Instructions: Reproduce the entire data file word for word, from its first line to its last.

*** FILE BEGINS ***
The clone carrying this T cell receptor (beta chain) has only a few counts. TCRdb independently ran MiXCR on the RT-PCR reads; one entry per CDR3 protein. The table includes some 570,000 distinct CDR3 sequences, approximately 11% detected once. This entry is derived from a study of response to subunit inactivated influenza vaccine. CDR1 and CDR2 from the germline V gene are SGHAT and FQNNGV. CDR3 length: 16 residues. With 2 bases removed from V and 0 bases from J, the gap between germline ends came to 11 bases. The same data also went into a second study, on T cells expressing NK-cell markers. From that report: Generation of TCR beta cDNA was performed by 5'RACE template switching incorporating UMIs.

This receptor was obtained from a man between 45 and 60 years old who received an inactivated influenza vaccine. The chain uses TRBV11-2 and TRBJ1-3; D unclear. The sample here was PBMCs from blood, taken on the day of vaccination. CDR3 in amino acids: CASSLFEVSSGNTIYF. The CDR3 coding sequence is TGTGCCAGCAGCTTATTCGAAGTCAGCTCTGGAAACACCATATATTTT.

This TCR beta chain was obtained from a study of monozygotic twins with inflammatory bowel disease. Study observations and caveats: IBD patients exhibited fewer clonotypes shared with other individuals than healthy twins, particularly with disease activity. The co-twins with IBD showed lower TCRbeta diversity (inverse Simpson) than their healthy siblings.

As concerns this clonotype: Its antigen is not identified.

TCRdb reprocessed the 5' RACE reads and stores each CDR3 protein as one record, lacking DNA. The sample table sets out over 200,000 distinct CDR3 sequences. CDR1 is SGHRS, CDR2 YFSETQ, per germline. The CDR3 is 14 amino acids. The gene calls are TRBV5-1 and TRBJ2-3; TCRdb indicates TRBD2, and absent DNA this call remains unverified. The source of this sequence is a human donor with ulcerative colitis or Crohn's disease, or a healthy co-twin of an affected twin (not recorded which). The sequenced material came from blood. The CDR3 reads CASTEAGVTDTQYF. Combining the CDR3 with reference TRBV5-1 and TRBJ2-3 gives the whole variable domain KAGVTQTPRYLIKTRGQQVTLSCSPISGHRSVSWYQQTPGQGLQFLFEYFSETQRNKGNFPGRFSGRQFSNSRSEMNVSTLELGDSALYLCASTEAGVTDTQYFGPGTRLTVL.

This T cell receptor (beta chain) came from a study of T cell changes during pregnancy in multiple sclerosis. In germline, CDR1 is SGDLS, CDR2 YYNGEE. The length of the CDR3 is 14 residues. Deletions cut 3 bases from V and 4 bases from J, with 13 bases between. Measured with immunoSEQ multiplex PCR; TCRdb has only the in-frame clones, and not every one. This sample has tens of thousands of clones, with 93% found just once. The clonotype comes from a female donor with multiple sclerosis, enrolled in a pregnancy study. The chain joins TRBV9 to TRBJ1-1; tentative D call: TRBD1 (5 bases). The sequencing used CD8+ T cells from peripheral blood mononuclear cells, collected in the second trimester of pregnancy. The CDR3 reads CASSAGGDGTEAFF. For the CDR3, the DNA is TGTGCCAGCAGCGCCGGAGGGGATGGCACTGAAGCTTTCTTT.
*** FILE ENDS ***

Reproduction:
The clone carrying this T cell receptor (beta chain) has only a few counts. TCRdb independently ran MiXCR on the RT-PCR reads; one entry per CDR3 protein. The table includes some 570,000 distinct CDR3 sequences, approximately 11% detected once. This entry is derived from a study of response to subunit inactivated influenza vaccine. CDR1 and CDR2 from the germline V gene are SGHAT and FQNNGV. CDR3 length: 16 residues. With 2 bases removed from V and 0 bases from J, the gap between germline ends came to 11 bases. The same data also went into a second study, on T cells expressing NK-cell markers. From that report: Generation of TCR beta cDNA was performed by 5'RACE template switching incorporating UMIs.

This receptor was obtained from a man between 45 and 60 years old who received an inactivated influenza vaccine. The chain uses TRBV11-2 and TRBJ1-3; D unclear. The sample here was PBMCs from blood, taken on the day of vaccination. CDR3 in amino acids: CASSLFEVSSGNTIYF. The CDR3 coding sequence is TGTGCCAGCAGCTTATTCGAAGTCAGCTCTGGAAACACCATATATTTT.

This TCR beta chain was obtained from a study of monozygotic twins with inflammatory bowel disease. Study observations and caveats: IBD patients exhibited fewer clonotypes shared with other individuals than healthy twins, particularly with disease activity. The co-twins with IBD showed lower TCRbeta diversity (inverse Simpson) than their healthy siblings.

As concerns this clonotype: Its antigen is not identified.

TCRdb reprocessed the 5' RACE reads and stores each CDR3 protein as one record, lacking DNA. The sample table sets out over 200,000 distinct CDR3 sequences. CDR1 is SGHRS, CDR2 YFSETQ, per germline. The CDR3 is 14 amino acids. The gene calls are TRBV5-1 and TRBJ2-3; TCRdb indicates TRBD2, and absent DNA this call remains unverified. The source of this sequence is a human donor with ulcerative colitis or Crohn's disease, or a healthy co-twin of an affected twin (not recorded which). The sequenced material came from blood. The CDR3 reads CASTEAGVTDTQYF. Combining the CDR3 with reference TRBV5-1 and TRBJ2-3 gives the whole variable domain KAGVTQTPRYLIKTRGQQVTLSCSPISGHRSVSWYQQTPGQGLQFLFEYFSETQRNKGNFPGRFSGRQFSNSRSEMNVSTLELGDSALYLCASTEAGVTDTQYFGPGTRLTVL.

This T cell receptor (beta chain) came from a study of T cell changes during pregnancy in multiple sclerosis. In germline, CDR1 is SGDLS, CDR2 YYNGEE. The length of the CDR3 is 14 residues. Deletions cut 3 bases from V and 4 bases from J, with 13 bases between. Measured with immunoSEQ multiplex PCR; TCRdb has only the in-frame clones, and not every one. This sample has tens of thousands of clones, with 93% found just once. The clonotype comes from a female donor with multiple sclerosis, enrolled in a pregnancy study. The chain joins TRBV9 to TRBJ1-1; tentative D call: TRBD1 (5 bases). The sequencing used CD8+ T cells from peripheral blood mononuclear cells, collected in the second trimester of pregnancy. The CDR3 reads CASSAGGDGTEAFF. For the CDR3, the DNA is TGTGCCAGCAGCGCCGGAGGGGATGGCACTGAAGCTTTCTTT.